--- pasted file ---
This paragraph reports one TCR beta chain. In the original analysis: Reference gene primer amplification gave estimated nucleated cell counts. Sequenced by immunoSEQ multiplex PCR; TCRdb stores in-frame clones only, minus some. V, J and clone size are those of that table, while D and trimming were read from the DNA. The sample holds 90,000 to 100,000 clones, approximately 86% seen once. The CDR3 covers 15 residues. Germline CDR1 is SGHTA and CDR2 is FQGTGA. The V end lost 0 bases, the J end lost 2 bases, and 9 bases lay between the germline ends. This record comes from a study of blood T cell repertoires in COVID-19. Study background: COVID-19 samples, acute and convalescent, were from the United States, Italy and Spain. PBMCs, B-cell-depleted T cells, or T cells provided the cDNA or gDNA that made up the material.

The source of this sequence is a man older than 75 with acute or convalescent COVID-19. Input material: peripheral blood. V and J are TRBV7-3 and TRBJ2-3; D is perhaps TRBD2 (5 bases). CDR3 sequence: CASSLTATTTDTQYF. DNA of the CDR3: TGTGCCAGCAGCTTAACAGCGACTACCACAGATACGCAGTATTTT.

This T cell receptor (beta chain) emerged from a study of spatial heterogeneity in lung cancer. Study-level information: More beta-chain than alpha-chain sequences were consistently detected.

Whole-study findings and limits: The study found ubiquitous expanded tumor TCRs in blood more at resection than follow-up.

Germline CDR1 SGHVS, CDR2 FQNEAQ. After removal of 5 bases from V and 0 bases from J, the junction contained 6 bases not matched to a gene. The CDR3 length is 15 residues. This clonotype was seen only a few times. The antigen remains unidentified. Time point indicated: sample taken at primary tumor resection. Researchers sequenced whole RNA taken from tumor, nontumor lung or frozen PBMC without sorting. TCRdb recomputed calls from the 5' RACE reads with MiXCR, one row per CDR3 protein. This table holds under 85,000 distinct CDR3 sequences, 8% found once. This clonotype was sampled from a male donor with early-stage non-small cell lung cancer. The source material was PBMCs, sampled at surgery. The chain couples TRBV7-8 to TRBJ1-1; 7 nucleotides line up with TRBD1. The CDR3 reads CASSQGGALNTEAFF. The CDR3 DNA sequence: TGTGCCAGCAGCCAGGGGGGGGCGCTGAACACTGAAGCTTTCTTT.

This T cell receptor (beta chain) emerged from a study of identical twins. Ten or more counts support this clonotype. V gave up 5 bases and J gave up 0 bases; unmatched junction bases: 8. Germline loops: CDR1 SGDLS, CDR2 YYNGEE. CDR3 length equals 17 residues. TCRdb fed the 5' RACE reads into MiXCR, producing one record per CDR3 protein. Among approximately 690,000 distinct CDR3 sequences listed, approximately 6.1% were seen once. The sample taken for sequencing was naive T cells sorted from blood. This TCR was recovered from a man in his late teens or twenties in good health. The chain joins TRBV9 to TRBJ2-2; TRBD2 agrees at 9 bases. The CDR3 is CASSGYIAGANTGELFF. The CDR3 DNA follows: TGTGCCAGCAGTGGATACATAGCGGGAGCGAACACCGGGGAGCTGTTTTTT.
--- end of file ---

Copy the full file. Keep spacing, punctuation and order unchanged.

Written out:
This paragraph reports one TCR beta chain. In the original analysis: Reference gene primer amplification gave estimated nucleated cell counts. Sequenced by immunoSEQ multiplex PCR; TCRdb stores in-frame clones only, minus some. V, J and clone size are those of that table, while D and trimming were read from the DNA. The sample holds 90,000 to 100,000 clones, approximately 86% seen once. The CDR3 covers 15 residues. Germline CDR1 is SGHTA and CDR2 is FQGTGA. The V end lost 0 bases, the J end lost 2 bases, and 9 bases lay between the germline ends. This record comes from a study of blood T cell repertoires in COVID-19. Study background: COVID-19 samples, acute and convalescent, were from the United States, Italy and Spain. PBMCs, B-cell-depleted T cells, or T cells provided the cDNA or gDNA that made up the material.

The source of this sequence is a man older than 75 with acute or convalescent COVID-19. Input material: peripheral blood. V and J are TRBV7-3 and TRBJ2-3; D is perhaps TRBD2 (5 bases). CDR3 sequence: CASSLTATTTDTQYF. DNA of the CDR3: TGTGCCAGCAGCTTAACAGCGACTACCACAGATACGCAGTATTTT.

This T cell receptor (beta chain) emerged from a study of spatial heterogeneity in lung cancer. Study-level information: More beta-chain than alpha-chain sequences were consistently detected.

Whole-study findings and limits: The study found ubiquitous expanded tumor TCRs in blood more at resection than follow-up.

Germline CDR1 SGHVS, CDR2 FQNEAQ. After removal of 5 bases from V and 0 bases from J, the junction contained 6 bases not matched to a gene. The CDR3 length is 15 residues. This clonotype was seen only a few times. The antigen remains unidentified. Time point indicated: sample taken at primary tumor resection. Researchers sequenced whole RNA taken from tumor, nontumor lung or frozen PBMC without sorting. TCRdb recomputed calls from the 5' RACE reads with MiXCR, one row per CDR3 protein. This table holds under 85,000 distinct CDR3 sequences, 8% found once. This clonotype was sampled from a male donor with early-stage non-small cell lung cancer. The source material was PBMCs, sampled at surgery. The chain couples TRBV7-8 to TRBJ1-1; 7 nucleotides line up with TRBD1. The CDR3 reads CASSQGGALNTEAFF. The CDR3 DNA sequence: TGTGCCAGCAGCCAGGGGGGGGCGCTGAACACTGAAGCTTTCTTT.

This T cell receptor (beta chain) emerged from a study of identical twins. Ten or more counts support this clonotype. V gave up 5 bases and J gave up 0 bases; unmatched junction bases: 8. Germline loops: CDR1 SGDLS, CDR2 YYNGEE. CDR3 length equals 17 residues. TCRdb fed the 5' RACE reads into MiXCR, producing one record per CDR3 protein. Among approximately 690,000 distinct CDR3 sequences listed, approximately 6.1% were seen once. The sample taken for sequencing was naive T cells sorted from blood. This TCR was recovered from a man in his late teens or twenties in good health. The chain joins TRBV9 to TRBJ2-2; TRBD2 agrees at 9 bases. The CDR3 is CASSGYIAGANTGELFF. The CDR3 DNA follows: TGTGCCAGCAGTGGATACATAGCGGGAGCGAACACCGGGGAGCTGTTTTTT.